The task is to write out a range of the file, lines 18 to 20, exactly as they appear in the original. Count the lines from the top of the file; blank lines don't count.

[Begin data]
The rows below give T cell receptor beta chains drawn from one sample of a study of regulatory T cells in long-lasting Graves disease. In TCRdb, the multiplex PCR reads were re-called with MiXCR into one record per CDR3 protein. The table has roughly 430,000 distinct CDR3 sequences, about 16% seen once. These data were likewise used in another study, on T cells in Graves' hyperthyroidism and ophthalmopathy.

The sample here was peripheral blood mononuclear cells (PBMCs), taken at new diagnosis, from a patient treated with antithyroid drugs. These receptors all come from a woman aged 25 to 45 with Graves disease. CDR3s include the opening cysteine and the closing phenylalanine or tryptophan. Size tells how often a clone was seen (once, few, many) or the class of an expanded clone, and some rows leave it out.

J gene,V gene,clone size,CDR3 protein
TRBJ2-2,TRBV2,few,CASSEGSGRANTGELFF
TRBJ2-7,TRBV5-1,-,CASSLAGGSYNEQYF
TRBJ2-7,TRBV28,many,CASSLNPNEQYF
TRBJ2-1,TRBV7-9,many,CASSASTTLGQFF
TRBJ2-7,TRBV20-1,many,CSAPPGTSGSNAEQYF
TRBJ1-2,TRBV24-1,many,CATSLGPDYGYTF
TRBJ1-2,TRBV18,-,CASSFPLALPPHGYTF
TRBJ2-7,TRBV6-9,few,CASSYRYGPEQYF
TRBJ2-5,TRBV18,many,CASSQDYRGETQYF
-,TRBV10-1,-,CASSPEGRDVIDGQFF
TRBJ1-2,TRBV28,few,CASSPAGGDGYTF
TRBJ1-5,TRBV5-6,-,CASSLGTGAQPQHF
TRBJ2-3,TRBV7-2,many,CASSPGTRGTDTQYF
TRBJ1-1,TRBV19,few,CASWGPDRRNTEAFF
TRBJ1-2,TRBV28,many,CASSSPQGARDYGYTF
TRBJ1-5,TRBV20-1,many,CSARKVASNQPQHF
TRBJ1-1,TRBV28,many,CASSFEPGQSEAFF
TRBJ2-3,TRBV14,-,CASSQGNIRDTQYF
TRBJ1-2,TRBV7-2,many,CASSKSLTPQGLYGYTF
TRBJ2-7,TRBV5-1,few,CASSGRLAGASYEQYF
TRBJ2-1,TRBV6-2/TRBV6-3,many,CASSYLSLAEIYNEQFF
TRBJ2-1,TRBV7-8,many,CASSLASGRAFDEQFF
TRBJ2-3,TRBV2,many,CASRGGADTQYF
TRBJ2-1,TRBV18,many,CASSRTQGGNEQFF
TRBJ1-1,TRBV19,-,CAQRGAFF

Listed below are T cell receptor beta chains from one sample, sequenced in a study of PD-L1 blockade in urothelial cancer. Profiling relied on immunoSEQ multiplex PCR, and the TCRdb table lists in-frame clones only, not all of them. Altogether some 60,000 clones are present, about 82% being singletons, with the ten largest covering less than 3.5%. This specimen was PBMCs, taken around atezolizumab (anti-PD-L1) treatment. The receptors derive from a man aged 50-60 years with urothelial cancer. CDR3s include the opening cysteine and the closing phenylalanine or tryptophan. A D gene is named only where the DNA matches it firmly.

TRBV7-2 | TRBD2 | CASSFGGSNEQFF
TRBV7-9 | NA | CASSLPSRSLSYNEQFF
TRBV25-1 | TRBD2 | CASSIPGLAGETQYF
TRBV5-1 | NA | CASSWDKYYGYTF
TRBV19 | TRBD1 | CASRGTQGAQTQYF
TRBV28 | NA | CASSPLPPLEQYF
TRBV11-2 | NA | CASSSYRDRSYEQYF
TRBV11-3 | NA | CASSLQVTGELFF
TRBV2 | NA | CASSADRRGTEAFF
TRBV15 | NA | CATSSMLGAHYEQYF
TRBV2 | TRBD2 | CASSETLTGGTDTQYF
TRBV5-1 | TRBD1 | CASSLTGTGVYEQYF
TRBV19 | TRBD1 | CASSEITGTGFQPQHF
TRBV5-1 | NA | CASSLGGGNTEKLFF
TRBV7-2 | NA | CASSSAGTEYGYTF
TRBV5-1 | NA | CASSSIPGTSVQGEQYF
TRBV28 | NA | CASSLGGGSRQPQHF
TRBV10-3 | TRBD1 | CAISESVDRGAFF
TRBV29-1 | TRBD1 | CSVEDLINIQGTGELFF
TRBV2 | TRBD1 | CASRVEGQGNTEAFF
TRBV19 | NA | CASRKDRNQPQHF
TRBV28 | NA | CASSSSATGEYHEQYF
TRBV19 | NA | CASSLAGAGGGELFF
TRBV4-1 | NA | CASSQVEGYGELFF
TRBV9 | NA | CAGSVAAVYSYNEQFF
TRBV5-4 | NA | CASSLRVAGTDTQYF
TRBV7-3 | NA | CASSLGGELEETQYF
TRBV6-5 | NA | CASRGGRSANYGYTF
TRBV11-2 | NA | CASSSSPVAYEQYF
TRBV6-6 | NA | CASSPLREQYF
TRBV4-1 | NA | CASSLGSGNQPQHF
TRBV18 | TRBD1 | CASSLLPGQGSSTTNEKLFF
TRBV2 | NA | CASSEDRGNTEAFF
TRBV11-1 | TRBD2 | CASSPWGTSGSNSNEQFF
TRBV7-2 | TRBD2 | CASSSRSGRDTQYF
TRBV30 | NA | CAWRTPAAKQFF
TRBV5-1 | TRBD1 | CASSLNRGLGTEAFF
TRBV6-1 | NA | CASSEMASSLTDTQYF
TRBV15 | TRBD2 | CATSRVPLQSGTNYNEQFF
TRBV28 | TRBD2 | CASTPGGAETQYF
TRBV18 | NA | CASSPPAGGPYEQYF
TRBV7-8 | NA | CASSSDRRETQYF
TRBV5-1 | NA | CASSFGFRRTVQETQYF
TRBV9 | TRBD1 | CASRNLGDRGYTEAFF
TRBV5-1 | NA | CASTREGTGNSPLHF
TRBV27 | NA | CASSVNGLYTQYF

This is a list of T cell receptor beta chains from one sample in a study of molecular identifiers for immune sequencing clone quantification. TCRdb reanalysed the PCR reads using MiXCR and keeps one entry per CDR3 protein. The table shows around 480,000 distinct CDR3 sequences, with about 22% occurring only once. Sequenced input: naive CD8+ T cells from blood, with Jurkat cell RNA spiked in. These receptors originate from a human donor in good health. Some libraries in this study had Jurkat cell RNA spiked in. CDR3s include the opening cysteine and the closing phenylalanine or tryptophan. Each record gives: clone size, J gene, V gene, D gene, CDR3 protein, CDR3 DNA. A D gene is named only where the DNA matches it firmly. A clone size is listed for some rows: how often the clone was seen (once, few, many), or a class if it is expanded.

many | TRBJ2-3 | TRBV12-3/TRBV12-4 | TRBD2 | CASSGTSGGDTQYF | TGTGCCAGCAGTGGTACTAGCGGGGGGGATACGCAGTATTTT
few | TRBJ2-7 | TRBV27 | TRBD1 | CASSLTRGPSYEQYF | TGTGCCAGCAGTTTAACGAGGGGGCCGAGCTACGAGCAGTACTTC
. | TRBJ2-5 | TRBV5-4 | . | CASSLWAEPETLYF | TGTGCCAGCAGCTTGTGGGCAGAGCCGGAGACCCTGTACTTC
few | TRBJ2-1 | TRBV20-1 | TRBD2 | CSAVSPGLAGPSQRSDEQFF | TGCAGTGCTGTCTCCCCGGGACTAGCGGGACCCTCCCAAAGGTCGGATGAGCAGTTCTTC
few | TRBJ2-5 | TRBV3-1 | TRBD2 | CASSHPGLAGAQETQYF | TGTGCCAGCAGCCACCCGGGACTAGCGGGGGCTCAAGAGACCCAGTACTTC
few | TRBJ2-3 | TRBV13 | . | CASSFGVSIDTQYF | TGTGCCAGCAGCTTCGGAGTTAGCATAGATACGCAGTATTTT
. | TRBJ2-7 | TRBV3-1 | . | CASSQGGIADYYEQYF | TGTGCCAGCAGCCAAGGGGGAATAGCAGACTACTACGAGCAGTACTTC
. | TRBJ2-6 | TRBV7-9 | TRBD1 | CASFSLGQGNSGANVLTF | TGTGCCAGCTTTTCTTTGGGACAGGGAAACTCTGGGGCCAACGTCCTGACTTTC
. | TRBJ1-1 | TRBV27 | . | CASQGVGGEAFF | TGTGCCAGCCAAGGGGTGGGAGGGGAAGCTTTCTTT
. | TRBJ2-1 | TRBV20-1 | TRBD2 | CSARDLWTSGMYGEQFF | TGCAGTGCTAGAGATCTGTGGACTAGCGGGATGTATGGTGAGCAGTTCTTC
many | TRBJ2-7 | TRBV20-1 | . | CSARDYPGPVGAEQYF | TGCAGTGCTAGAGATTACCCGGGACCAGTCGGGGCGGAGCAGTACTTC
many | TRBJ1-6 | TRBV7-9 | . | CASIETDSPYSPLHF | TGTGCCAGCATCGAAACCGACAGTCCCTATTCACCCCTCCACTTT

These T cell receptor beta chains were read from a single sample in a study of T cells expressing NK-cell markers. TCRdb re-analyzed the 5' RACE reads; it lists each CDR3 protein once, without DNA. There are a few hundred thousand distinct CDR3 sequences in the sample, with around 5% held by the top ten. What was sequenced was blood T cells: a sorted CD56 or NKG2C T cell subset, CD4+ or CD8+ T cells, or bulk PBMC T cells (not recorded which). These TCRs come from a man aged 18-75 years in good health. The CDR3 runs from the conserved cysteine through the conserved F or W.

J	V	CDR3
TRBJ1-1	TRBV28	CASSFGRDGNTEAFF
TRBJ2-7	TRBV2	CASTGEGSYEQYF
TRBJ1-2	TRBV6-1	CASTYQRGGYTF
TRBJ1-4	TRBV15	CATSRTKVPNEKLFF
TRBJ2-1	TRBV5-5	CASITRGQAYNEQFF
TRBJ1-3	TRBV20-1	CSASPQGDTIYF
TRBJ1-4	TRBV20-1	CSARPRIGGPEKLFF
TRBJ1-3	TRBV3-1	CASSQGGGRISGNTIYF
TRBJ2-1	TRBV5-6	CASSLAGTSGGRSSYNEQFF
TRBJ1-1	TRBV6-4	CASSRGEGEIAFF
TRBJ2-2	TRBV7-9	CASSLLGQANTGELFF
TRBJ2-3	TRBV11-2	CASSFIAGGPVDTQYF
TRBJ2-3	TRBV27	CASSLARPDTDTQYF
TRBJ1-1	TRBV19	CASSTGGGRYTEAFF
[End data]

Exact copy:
TRBJ1-2,TRBV28,many,CASSSPQGARDYGYTF
TRBJ1-5,TRBV20-1,many,CSARKVASNQPQHF
TRBJ1-1,TRBV28,many,CASSFEPGQSEAFF